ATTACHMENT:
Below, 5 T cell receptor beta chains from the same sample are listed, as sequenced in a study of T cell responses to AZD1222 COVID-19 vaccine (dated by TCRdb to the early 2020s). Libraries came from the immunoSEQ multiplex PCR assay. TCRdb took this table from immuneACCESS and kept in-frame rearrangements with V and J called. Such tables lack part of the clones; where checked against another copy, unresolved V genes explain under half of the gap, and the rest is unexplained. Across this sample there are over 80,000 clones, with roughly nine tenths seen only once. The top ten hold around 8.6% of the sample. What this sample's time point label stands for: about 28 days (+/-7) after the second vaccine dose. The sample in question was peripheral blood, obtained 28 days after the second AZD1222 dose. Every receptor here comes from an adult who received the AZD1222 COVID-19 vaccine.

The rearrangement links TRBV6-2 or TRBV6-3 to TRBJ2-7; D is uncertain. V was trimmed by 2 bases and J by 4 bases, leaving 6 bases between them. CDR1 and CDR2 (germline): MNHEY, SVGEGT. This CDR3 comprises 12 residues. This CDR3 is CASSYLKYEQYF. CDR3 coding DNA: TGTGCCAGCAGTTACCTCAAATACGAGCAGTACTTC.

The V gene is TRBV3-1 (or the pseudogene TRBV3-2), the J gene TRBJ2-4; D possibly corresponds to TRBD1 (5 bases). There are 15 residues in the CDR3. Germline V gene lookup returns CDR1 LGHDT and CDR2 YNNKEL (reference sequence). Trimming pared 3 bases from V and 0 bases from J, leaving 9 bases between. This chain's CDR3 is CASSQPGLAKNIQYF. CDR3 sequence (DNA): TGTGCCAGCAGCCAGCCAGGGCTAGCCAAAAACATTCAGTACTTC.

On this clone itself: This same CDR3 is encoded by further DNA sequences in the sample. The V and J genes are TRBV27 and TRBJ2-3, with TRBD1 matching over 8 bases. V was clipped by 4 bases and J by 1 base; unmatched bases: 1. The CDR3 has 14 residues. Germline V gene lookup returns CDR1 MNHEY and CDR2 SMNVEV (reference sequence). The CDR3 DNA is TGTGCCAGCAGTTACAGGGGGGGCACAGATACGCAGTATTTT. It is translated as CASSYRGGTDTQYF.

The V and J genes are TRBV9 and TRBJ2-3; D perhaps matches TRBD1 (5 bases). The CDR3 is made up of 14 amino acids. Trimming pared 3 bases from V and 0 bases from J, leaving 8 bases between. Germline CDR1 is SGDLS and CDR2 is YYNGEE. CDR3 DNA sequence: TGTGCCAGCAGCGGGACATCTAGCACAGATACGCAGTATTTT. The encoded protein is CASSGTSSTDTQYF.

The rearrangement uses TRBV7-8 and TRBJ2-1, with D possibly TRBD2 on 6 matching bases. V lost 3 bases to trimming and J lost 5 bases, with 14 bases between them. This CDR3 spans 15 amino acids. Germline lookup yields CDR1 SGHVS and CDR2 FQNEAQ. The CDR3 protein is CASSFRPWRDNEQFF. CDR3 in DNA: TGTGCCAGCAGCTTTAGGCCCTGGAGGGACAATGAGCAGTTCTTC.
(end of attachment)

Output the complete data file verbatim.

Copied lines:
Below, 5 T cell receptor beta chains from the same sample are listed, as sequenced in a study of T cell responses to AZD1222 COVID-19 vaccine (dated by TCRdb to the early 2020s). Libraries came from the immunoSEQ multiplex PCR assay. TCRdb took this table from immuneACCESS and kept in-frame rearrangements with V and J called. Such tables lack part of the clones; where checked against another copy, unresolved V genes explain under half of the gap, and the rest is unexplained. Across this sample there are over 80,000 clones, with roughly nine tenths seen only once. The top ten hold around 8.6% of the sample. What this sample's time point label stands for: about 28 days (+/-7) after the second vaccine dose. The sample in question was peripheral blood, obtained 28 days after the second AZD1222 dose. Every receptor here comes from an adult who received the AZD1222 COVID-19 vaccine.

The rearrangement links TRBV6-2 or TRBV6-3 to TRBJ2-7; D is uncertain. V was trimmed by 2 bases and J by 4 bases, leaving 6 bases between them. CDR1 and CDR2 (germline): MNHEY, SVGEGT. This CDR3 comprises 12 residues. This CDR3 is CASSYLKYEQYF. CDR3 coding DNA: TGTGCCAGCAGTTACCTCAAATACGAGCAGTACTTC.

The V gene is TRBV3-1 (or the pseudogene TRBV3-2), the J gene TRBJ2-4; D possibly corresponds to TRBD1 (5 bases). There are 15 residues in the CDR3. Germline V gene lookup returns CDR1 LGHDT and CDR2 YNNKEL (reference sequence). Trimming pared 3 bases from V and 0 bases from J, leaving 9 bases between. This chain's CDR3 is CASSQPGLAKNIQYF. CDR3 sequence (DNA): TGTGCCAGCAGCCAGCCAGGGCTAGCCAAAAACATTCAGTACTTC.

On this clone itself: This same CDR3 is encoded by further DNA sequences in the sample. The V and J genes are TRBV27 and TRBJ2-3, with TRBD1 matching over 8 bases. V was clipped by 4 bases and J by 1 base; unmatched bases: 1. The CDR3 has 14 residues. Germline V gene lookup returns CDR1 MNHEY and CDR2 SMNVEV (reference sequence). The CDR3 DNA is TGTGCCAGCAGTTACAGGGGGGGCACAGATACGCAGTATTTT. It is translated as CASSYRGGTDTQYF.

The V and J genes are TRBV9 and TRBJ2-3; D perhaps matches TRBD1 (5 bases). The CDR3 is made up of 14 amino acids. Trimming pared 3 bases from V and 0 bases from J, leaving 8 bases between. Germline CDR1 is SGDLS and CDR2 is YYNGEE. CDR3 DNA sequence: TGTGCCAGCAGCGGGACATCTAGCACAGATACGCAGTATTTT. The encoded protein is CASSGTSSTDTQYF.

The rearrangement uses TRBV7-8 and TRBJ2-1, with D possibly TRBD2 on 6 matching bases. V lost 3 bases to trimming and J lost 5 bases, with 14 bases between them. This CDR3 spans 15 amino acids. Germline lookup yields CDR1 SGHVS and CDR2 FQNEAQ. The CDR3 protein is CASSFRPWRDNEQFF. CDR3 in DNA: TGTGCCAGCAGCTTTAGGCCCTGGAGGGACAATGAGCAGTTCTTC.